I left higher education at the height of the pandemic last summer and started a private coaching business so I could create a space where students wouldn’t have to make themselves smaller, reduce anything about themselves, or fit themselves into boxes that didn’t align with their career goals just because “that’s the way it’s always been done.” Students shouldn’t have to exclude parts of themselves in order to thrive. What has become abundantly clear to me is that we can’t wait for others to do the work; we must be the ones who advocate for more equitable, more holistic, and more inclusive environments both in training and in productions. This shift was happening before the pandemic, but now it is gaining major traction as programs are looking to hold themselves accountable for their former misdeeds and for upholding policies that alienated and discouraged students from taking up space.
Be Who You Needed
I have been asking myself, what am I teaching in place of what I inherited? I live by the quote “be who you needed”—and what I needed as a student and even as a professor was someone who wasn’t afraid to investigate their own inherent biases and preferences in what they taught and how they taught it. In reshaping my speech and dialect training, I’ve looked to the example of some theatre professionals who are working tirelessly to create better learning and rehearsal environments, including theatrical intimacy education, trauma-informed theatre practices, anti-racist theatre practices, non-Eurocentric acting training like Black Acting Methods, non-standardized speech training, and inclusive casting practices. I spoke with several practitioners of these practices and approaches to gain insight into the impact these pedagogies may have on the future of actor training. I hope reading about these three approaches will inspire you as much as they’ve inspired me.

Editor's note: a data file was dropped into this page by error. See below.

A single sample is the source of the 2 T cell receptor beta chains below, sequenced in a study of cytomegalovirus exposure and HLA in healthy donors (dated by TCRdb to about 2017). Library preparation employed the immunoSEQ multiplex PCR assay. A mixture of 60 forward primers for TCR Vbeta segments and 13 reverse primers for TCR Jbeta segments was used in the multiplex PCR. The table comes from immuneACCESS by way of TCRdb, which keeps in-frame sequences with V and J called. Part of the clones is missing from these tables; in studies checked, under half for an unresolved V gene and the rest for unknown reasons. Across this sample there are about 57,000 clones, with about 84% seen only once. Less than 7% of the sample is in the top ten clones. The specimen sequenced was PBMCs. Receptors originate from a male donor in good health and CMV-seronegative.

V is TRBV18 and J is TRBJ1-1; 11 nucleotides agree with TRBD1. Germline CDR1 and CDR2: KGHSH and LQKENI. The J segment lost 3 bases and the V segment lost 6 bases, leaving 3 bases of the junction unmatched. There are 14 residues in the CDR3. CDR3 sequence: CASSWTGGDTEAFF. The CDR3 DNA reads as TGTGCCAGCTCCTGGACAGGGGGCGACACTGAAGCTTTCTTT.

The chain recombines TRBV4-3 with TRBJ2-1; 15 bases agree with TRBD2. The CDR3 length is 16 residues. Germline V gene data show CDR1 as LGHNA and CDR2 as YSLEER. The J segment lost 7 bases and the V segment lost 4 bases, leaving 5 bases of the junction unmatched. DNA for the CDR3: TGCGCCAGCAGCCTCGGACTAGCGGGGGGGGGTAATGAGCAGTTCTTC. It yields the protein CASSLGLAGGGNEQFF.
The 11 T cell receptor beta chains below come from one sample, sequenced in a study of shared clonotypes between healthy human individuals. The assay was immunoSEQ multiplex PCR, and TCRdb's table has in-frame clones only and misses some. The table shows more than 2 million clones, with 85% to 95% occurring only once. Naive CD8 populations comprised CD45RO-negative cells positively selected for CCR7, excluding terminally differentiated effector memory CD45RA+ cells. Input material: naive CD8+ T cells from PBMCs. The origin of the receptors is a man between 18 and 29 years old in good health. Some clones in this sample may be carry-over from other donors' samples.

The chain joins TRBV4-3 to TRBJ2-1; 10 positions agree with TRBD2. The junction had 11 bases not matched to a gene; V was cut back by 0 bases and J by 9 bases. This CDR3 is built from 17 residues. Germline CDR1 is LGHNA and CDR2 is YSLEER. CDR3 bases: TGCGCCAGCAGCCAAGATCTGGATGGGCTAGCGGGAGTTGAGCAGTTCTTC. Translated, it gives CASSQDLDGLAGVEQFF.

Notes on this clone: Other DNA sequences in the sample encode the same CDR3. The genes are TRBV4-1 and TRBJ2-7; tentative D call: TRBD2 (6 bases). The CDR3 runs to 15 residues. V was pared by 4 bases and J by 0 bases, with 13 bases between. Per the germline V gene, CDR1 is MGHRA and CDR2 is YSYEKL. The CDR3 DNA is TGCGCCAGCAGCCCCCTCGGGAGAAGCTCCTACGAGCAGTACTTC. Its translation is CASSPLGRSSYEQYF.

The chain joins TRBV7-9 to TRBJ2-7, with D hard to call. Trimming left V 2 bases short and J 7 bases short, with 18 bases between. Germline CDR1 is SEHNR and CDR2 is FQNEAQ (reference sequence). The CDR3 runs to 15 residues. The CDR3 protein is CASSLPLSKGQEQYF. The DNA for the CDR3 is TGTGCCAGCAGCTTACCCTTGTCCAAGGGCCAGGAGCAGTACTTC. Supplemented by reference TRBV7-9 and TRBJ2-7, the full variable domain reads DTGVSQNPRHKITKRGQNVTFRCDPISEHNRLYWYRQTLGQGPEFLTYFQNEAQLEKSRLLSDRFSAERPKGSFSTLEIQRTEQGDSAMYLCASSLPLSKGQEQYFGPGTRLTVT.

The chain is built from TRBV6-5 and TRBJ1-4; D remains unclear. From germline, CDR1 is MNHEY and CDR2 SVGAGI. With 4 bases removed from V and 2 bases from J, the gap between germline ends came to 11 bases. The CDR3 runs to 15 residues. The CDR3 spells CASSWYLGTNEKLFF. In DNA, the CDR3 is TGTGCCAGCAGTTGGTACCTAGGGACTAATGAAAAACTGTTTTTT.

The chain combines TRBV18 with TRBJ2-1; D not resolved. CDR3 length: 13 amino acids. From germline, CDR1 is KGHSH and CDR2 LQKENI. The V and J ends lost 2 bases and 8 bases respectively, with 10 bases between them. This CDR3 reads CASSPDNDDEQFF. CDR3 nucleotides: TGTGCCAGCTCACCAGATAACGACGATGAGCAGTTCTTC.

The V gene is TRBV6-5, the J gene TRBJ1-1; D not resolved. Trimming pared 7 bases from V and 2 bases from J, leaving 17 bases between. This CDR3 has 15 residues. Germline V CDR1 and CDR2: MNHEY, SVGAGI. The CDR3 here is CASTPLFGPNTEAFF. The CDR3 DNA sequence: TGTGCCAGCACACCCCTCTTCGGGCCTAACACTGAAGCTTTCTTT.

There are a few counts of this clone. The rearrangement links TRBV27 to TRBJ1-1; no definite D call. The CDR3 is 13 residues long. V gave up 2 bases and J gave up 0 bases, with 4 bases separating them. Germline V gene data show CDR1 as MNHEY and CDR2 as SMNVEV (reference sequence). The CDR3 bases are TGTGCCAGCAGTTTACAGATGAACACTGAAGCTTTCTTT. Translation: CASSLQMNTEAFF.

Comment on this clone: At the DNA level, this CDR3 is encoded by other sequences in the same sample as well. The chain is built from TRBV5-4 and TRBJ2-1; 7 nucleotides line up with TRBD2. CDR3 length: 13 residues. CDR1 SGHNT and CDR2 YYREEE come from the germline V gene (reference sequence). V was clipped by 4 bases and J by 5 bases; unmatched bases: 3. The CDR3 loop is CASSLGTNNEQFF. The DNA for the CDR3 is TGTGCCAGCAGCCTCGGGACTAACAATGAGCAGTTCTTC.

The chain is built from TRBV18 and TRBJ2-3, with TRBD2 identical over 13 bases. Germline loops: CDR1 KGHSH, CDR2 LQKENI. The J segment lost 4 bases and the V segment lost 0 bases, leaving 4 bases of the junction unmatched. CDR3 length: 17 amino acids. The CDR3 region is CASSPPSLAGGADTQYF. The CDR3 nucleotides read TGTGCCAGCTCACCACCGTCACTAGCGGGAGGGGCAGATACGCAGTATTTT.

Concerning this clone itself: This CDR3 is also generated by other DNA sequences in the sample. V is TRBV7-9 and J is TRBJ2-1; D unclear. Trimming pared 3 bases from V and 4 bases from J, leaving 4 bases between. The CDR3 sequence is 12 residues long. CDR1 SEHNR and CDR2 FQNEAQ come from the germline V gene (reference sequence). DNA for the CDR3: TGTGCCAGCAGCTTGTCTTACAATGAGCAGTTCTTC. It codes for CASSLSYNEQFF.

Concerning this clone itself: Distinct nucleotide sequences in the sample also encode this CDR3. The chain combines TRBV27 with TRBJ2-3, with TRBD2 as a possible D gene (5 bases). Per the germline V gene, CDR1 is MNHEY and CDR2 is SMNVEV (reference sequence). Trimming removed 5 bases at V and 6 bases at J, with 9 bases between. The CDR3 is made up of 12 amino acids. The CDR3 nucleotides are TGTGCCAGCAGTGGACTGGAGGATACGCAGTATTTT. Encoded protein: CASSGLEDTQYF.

Chelsea Pace (she/her) and Laura Rikard (she/her) are the co-founders of Theatrical Intimacy Education (TIE), a company that teaches about how intimacy choreography, consent-based practices, and boundary practices can help to shift the power dynamic in the classroom and rehearsal room. Establishing boundaries is a major component of TIE’s work, which includes, Pace says, “not only touch boundaries, but boundaries that are also social, emotional, cultural.” This way actors can communicate their boundaries in a transparent way that doesn’t require them to explain why they have boundaries. Pace explained that TIE also uses “consent establishment tools which help people understand the role of how power and pressure and the culture of the industry, both historically and currently, impact our rehearsal rooms because you can never be so kind or cool that power and the pressure to be ‘easy to work with’ won’t impact group dynamics.”
This is echoed in Freire’s Pedagogy of the Oppressed, in which he explains that an educational program cannot expect positive results when it “fails to respect the particular view of the world held by the people. Such a program constitutes cultural invasion, good intentions notwithstanding.” It doesn’t matter how well-intentioned decolonizing syllabi and seasons are; if BIPOC artists aren’t involved dialogically in the process, these efforts will perpetuate tokenization and deny their worldview.